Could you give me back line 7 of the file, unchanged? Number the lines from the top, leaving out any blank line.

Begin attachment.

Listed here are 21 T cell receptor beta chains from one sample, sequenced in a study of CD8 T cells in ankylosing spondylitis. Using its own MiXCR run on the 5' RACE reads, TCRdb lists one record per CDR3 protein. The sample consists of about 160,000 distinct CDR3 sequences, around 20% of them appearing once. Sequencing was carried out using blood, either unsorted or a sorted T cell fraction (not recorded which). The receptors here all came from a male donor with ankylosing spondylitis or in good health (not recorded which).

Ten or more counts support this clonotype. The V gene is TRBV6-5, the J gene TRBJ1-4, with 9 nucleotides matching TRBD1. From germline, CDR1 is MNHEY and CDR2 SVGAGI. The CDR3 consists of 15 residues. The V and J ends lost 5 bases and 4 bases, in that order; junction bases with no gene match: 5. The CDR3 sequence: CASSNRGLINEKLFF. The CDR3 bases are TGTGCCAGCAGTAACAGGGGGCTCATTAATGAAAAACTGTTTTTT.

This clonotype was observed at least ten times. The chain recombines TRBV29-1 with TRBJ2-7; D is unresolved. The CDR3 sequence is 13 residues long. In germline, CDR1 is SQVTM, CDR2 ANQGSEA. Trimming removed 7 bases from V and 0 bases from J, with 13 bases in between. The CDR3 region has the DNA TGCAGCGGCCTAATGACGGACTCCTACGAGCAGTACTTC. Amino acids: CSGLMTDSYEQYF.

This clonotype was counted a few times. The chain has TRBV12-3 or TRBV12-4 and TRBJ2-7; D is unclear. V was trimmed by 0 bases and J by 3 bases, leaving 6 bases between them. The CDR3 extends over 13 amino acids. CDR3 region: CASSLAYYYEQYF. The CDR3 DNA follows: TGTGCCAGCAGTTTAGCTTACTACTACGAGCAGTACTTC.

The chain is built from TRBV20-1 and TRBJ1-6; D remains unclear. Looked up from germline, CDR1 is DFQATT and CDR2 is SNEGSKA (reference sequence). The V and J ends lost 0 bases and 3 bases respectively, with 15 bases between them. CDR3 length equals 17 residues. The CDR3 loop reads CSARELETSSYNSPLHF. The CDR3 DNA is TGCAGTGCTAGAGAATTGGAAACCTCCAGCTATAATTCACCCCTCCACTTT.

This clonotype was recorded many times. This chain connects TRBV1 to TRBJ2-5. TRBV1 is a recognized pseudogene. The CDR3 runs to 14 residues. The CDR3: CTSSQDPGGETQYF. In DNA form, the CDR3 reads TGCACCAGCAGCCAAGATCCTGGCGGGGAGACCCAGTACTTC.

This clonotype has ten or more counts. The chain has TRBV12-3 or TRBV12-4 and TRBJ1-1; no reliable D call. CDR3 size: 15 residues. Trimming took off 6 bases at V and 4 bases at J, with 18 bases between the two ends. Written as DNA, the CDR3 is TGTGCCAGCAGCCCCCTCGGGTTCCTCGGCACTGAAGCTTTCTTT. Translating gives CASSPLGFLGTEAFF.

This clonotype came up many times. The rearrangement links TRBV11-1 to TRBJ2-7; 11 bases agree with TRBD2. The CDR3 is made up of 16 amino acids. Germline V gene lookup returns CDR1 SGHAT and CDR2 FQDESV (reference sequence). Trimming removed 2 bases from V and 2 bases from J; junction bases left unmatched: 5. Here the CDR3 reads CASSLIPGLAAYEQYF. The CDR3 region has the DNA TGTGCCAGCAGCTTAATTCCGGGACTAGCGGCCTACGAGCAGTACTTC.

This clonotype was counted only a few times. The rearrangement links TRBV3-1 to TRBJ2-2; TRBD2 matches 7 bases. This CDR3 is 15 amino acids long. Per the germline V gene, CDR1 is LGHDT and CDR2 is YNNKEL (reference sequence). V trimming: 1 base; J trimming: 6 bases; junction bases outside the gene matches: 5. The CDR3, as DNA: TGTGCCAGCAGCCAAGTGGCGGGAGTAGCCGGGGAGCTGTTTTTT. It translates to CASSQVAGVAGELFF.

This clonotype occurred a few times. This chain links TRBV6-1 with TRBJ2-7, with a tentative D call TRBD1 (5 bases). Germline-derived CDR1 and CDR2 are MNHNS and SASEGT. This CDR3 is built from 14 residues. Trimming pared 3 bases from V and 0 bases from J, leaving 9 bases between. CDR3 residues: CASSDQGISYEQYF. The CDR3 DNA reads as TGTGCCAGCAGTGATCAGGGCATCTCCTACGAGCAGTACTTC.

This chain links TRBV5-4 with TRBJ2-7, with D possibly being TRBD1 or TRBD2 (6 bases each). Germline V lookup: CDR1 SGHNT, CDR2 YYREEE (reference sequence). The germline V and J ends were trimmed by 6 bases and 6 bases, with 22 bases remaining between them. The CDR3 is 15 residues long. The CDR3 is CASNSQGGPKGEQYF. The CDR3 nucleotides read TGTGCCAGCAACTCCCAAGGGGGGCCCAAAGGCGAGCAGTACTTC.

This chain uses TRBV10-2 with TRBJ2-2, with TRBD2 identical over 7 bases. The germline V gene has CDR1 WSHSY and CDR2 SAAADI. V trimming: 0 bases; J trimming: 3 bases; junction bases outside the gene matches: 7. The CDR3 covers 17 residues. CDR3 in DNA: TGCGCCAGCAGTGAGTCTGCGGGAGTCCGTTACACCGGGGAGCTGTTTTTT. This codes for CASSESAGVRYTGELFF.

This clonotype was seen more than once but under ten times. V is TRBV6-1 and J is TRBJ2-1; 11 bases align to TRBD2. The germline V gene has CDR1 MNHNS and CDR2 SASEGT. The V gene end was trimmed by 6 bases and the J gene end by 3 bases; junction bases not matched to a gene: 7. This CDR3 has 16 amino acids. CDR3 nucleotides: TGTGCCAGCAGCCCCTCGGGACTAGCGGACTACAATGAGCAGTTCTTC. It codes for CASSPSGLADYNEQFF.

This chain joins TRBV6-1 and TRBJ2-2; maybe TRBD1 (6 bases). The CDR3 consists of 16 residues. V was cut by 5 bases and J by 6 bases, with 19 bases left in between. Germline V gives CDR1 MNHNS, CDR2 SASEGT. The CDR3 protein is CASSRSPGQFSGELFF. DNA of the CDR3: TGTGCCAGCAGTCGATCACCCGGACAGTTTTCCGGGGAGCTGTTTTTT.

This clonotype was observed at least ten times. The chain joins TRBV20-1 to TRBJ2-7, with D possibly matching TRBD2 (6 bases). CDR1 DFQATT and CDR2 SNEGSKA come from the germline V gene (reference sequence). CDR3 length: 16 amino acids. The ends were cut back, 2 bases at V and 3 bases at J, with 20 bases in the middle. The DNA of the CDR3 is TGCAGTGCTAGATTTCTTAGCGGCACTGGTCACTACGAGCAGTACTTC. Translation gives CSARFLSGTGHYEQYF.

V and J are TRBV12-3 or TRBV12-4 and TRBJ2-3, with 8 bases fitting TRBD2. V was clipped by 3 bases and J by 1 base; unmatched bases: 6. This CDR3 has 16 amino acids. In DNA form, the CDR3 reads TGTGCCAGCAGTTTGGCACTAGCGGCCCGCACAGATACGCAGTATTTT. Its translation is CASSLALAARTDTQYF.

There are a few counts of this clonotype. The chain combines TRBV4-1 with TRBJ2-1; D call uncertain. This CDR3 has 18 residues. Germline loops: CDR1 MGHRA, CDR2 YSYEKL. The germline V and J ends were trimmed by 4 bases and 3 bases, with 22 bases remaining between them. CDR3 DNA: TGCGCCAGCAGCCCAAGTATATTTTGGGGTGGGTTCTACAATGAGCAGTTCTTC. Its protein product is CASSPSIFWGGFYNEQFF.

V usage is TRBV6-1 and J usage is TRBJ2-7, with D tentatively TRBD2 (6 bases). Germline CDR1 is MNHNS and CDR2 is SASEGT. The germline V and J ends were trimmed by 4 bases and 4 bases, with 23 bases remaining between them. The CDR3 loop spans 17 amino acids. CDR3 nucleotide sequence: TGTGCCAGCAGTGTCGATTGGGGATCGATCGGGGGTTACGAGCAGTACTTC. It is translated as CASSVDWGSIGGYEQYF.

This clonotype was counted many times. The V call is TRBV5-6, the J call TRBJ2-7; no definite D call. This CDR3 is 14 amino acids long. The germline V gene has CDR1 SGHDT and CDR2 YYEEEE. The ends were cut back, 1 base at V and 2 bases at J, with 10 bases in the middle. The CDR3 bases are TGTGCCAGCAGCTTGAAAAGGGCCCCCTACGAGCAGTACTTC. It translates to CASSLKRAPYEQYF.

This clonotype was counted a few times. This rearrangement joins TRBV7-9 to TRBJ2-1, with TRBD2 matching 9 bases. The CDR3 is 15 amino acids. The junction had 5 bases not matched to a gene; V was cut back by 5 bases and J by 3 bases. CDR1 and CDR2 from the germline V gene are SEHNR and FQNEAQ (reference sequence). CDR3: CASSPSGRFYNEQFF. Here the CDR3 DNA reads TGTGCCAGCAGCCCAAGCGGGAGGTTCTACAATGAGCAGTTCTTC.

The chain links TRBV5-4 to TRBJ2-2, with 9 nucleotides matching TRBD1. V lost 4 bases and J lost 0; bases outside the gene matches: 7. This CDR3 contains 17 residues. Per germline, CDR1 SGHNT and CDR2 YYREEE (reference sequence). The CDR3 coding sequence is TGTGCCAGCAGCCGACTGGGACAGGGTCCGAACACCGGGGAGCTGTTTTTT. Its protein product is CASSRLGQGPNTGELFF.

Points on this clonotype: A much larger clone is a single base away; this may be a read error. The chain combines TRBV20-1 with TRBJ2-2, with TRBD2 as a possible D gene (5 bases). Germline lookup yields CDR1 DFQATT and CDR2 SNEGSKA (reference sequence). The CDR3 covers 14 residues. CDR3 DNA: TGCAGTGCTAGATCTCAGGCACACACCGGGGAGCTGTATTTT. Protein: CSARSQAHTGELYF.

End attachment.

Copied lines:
This clonotype has ten or more counts. The chain has TRBV12-3 or TRBV12-4 and TRBJ1-1; no reliable D call. CDR3 size: 15 residues. Trimming took off 6 bases at V and 4 bases at J, with 18 bases between the two ends. Written as DNA, the CDR3 is TGTGCCAGCAGCCCCCTCGGGTTCCTCGGCACTGAAGCTTTCTTT. Translating gives CASSPLGFLGTEAFF.